The Dry Khthōn in the Morning

I haven't seen you since the leaves

started changing.

Trees die so quickly

up here, you know,

give up and wilt when the sky

pushes down too heavy.

People are different

in this place.

My skin crumbles off

like Semele in the lightning;

my hair picks up roots

in the dirt

and holds me fast to it.

I watch fog slide down the mountainside—

always slides,

never tumbles or races like things do

back home—

and I think about how easy it might be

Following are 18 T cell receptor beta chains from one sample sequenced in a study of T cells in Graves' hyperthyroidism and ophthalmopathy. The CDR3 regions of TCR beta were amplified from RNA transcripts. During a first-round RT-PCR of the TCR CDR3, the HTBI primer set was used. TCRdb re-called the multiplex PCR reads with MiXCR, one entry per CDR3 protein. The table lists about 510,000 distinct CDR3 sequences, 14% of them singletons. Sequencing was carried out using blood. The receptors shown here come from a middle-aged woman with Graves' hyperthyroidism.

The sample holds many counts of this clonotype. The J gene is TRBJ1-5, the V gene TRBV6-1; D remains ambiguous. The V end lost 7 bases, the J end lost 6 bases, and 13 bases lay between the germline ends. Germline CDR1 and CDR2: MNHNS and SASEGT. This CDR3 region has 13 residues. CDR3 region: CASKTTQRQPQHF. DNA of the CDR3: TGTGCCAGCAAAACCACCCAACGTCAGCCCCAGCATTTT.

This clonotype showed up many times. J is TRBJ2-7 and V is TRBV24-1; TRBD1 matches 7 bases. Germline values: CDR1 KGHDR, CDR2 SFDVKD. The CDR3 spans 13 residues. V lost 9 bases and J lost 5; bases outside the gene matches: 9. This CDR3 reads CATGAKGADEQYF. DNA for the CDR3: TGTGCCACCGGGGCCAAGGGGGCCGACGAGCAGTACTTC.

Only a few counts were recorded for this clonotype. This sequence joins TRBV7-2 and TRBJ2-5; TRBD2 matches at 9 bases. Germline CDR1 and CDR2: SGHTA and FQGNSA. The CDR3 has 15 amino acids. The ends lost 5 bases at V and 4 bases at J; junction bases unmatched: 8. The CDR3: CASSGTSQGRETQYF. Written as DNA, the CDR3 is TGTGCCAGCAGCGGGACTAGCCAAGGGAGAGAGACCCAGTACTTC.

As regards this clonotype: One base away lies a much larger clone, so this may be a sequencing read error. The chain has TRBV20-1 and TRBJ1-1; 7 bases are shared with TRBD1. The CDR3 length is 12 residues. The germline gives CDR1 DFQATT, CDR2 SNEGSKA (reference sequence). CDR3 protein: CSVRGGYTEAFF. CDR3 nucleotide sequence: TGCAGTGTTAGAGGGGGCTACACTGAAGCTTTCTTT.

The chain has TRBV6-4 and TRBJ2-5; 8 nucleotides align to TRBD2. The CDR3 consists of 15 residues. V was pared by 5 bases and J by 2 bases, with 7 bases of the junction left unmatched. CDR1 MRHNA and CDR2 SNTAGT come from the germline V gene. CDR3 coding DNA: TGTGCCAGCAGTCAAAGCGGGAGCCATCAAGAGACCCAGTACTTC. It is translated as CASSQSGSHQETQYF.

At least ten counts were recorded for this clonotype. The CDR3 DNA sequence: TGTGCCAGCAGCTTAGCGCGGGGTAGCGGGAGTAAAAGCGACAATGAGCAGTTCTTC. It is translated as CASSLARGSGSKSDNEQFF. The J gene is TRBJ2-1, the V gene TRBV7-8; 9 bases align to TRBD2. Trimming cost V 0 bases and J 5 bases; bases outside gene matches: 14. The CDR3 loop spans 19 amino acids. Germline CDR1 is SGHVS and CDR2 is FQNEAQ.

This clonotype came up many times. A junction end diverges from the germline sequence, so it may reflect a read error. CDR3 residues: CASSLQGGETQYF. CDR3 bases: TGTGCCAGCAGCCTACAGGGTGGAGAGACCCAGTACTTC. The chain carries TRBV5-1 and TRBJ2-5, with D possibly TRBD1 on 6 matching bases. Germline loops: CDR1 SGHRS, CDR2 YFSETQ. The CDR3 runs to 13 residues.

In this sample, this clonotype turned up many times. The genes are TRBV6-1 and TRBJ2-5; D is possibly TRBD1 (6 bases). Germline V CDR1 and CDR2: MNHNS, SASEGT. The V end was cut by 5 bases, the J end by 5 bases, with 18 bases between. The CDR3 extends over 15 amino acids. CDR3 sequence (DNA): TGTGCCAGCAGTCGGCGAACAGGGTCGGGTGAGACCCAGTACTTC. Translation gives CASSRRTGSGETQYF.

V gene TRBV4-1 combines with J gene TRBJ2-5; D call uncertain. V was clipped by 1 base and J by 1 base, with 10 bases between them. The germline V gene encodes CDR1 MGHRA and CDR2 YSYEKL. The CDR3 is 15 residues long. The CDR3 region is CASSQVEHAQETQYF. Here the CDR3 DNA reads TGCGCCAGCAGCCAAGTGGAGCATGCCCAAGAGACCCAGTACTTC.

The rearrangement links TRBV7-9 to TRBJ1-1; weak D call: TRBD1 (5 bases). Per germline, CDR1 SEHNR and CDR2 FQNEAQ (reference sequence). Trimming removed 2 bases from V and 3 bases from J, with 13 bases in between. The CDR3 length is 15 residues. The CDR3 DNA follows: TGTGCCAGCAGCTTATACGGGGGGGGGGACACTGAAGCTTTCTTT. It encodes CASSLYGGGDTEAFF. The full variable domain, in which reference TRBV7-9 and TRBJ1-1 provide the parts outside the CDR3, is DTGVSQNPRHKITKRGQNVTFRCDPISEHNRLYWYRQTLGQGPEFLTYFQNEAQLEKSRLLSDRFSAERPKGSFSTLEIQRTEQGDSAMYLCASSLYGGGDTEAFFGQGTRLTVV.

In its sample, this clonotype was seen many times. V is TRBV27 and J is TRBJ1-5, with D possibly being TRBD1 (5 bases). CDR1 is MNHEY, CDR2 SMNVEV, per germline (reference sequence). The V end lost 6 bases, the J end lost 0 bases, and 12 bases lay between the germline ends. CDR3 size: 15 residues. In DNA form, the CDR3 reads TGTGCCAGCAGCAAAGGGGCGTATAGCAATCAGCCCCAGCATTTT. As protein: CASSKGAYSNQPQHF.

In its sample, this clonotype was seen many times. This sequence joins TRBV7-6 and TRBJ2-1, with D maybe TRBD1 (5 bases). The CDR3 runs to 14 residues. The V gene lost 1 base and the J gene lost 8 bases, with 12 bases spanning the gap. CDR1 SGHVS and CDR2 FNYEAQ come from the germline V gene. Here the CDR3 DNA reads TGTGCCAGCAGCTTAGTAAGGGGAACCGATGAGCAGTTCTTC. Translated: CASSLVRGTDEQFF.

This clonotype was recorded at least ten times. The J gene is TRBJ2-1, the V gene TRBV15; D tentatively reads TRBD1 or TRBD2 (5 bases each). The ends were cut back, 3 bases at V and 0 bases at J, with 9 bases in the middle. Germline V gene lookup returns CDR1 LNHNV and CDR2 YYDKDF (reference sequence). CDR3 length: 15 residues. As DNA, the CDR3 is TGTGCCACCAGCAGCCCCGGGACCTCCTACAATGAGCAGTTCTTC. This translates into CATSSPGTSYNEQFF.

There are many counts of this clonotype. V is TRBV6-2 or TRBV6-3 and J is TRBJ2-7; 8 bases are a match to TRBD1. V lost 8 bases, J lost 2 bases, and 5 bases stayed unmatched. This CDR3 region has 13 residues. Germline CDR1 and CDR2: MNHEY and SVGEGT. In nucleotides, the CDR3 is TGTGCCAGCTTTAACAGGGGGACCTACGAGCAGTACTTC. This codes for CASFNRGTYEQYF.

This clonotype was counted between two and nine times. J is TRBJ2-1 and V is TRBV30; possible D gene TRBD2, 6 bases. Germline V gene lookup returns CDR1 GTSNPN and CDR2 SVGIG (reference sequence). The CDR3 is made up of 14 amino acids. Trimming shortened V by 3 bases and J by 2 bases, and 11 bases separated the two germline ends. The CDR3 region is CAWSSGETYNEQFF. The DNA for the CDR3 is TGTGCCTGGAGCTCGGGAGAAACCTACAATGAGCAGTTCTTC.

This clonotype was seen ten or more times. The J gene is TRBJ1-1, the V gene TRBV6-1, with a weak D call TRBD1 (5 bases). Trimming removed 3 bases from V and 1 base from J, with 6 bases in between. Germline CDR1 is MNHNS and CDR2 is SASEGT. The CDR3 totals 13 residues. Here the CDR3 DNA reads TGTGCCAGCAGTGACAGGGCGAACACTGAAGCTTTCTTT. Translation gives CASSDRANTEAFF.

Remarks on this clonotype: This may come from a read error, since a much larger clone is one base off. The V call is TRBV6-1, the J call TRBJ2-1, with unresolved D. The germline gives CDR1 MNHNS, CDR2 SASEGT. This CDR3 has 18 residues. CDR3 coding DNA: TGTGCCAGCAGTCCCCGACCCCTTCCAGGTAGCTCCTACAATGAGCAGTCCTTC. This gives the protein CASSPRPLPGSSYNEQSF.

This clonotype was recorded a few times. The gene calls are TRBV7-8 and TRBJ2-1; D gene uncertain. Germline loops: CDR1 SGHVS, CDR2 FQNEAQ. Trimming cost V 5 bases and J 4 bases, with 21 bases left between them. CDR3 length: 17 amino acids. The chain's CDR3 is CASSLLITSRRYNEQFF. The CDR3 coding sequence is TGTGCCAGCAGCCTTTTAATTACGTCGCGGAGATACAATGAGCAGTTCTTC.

to run and to run

and to never come back,

all these fields and hills,

too much space and not enough people,

winter inching across the stables 

when the sun steps aside.

When I come back,

will you recognize me?

Or have I slid into another form entirely,

the twice-born child

of two yankee mothers?

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